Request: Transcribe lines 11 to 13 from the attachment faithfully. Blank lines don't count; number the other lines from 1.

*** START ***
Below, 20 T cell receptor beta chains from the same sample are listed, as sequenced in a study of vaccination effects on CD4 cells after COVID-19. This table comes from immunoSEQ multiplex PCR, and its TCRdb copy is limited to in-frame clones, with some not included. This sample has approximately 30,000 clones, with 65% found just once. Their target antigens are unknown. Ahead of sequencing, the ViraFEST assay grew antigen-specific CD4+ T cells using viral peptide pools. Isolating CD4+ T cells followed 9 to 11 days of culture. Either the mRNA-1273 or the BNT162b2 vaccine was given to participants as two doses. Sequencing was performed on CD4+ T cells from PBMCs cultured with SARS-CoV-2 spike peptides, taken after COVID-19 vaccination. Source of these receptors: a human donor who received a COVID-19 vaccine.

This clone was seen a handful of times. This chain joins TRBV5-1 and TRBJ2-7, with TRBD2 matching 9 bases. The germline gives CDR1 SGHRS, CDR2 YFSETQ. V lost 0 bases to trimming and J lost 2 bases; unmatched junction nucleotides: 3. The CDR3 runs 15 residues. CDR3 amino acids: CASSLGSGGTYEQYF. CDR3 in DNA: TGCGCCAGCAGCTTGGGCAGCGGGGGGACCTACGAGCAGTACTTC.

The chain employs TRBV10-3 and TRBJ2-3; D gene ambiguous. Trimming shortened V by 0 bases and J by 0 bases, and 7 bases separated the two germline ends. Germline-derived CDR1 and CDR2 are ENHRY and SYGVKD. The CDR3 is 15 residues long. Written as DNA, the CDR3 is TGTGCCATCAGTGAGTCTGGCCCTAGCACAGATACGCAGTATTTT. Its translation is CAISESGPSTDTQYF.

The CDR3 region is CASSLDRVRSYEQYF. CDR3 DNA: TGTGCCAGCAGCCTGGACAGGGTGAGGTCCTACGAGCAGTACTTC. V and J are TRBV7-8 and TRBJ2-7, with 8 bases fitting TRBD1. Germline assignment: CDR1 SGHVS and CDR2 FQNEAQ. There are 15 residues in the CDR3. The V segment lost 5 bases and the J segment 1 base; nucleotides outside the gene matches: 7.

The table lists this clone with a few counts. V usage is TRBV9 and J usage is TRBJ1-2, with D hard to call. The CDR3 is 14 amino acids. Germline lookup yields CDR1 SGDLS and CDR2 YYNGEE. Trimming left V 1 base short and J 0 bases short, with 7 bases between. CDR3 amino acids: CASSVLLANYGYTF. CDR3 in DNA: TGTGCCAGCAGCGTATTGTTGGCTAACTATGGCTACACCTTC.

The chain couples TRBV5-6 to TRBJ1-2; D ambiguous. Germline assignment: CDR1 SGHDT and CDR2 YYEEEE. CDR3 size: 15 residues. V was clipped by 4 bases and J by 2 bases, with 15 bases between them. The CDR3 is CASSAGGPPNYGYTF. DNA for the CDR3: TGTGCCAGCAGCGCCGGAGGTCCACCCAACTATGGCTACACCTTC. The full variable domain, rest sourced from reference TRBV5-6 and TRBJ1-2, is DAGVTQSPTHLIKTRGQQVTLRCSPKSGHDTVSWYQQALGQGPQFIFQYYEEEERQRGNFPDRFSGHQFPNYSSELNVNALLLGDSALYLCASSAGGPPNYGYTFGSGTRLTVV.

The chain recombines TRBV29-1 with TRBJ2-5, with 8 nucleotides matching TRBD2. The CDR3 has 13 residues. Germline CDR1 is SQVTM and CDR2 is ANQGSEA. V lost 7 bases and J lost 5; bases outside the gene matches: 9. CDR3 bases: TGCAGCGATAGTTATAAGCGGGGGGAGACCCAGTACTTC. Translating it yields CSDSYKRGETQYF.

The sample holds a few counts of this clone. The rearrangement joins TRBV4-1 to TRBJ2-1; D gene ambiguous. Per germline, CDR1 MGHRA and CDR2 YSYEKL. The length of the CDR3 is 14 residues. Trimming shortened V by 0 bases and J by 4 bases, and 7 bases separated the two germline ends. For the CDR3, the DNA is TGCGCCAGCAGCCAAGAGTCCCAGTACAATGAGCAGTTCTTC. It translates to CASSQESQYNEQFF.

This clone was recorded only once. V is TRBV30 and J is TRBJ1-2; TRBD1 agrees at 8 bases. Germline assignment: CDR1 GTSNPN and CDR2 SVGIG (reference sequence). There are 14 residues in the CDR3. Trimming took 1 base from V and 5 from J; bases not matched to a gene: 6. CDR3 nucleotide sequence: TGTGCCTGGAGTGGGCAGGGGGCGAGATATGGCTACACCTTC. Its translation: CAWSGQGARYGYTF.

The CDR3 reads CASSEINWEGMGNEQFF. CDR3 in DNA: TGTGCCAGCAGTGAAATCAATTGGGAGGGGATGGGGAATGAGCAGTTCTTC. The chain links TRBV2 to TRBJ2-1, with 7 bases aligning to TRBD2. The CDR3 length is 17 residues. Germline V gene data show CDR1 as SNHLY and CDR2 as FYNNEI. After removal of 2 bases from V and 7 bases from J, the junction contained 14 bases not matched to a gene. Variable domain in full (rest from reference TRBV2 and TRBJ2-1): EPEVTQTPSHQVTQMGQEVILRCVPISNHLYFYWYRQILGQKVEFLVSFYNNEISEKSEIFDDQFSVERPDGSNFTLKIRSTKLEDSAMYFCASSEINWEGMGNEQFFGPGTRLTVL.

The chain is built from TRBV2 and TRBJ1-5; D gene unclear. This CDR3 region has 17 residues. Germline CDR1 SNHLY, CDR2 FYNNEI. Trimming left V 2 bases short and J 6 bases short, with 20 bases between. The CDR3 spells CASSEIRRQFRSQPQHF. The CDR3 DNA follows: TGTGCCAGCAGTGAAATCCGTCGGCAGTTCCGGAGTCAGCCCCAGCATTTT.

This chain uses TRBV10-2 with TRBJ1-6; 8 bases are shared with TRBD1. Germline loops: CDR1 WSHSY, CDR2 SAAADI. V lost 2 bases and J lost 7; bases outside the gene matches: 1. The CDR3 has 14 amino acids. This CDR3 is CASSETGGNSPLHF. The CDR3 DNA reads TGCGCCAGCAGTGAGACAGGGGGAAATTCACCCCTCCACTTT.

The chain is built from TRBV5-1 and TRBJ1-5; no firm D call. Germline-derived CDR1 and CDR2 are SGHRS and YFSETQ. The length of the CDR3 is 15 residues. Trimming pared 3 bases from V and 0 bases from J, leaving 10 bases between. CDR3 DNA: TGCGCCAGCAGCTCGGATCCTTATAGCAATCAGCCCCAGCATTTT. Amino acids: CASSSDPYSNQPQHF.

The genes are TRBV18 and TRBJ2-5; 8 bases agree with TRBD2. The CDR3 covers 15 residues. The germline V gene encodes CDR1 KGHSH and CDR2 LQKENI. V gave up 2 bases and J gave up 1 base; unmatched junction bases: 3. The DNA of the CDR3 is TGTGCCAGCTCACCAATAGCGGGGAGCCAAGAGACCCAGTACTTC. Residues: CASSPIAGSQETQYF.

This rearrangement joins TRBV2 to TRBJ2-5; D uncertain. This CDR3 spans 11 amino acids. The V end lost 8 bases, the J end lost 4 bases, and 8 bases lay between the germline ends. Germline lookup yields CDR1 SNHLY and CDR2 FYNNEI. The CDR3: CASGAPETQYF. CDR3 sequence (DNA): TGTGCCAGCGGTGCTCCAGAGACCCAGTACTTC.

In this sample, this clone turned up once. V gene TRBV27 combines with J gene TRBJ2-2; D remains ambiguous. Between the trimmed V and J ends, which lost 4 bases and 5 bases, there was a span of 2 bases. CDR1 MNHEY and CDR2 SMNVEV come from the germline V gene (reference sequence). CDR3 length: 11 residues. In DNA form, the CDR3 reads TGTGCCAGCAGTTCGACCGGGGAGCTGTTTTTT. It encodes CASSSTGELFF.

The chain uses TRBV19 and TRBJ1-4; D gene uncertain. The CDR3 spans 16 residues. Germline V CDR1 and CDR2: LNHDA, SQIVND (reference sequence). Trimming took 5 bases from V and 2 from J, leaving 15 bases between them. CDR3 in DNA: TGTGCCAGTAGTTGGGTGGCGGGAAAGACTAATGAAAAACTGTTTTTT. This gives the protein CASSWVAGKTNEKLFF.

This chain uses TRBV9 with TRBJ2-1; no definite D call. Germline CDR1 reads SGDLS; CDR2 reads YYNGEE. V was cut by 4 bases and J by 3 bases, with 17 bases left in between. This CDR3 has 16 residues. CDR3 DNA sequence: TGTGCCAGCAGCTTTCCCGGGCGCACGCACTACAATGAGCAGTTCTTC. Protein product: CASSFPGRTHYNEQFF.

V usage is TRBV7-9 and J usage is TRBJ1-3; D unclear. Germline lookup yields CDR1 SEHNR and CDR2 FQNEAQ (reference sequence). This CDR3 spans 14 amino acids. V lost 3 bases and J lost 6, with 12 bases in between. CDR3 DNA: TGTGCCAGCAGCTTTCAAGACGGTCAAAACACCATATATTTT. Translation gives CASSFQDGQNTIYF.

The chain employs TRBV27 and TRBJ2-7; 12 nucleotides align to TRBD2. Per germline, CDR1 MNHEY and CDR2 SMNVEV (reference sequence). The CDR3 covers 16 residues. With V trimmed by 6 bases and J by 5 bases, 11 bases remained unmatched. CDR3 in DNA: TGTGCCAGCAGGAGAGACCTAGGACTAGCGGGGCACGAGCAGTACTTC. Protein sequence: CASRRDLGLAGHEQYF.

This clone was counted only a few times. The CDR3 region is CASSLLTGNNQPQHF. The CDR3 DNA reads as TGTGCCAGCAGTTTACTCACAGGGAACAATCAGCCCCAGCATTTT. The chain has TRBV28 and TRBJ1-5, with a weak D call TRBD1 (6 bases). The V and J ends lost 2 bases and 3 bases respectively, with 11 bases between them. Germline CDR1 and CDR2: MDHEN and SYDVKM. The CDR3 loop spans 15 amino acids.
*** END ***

The chain is built from TRBV2 and TRBJ1-5; D gene unclear. This CDR3 region has 17 residues. Germline CDR1 SNHLY, CDR2 FYNNEI. Trimming left V 2 bases short and J 6 bases short, with 20 bases between. The CDR3 spells CASSEIRRQFRSQPQHF. The CDR3 DNA follows: TGTGCCAGCAGTGAAATCCGTCGGCAGTTCCGGAGTCAGCCCCAGCATTTT.

This chain uses TRBV10-2 with TRBJ1-6; 8 bases are shared with TRBD1. Germline loops: CDR1 WSHSY, CDR2 SAAADI. V lost 2 bases and J lost 7; bases outside the gene matches: 1. The CDR3 has 14 amino acids. This CDR3 is CASSETGGNSPLHF. The CDR3 DNA reads TGCGCCAGCAGTGAGACAGGGGGAAATTCACCCCTCCACTTT.

The chain is built from TRBV5-1 and TRBJ1-5; no firm D call. Germline-derived CDR1 and CDR2 are SGHRS and YFSETQ. The length of the CDR3 is 15 residues. Trimming pared 3 bases from V and 0 bases from J, leaving 10 bases between. CDR3 DNA: TGCGCCAGCAGCTCGGATCCTTATAGCAATCAGCCCCAGCATTTT. Amino acids: CASSSDPYSNQPQHF.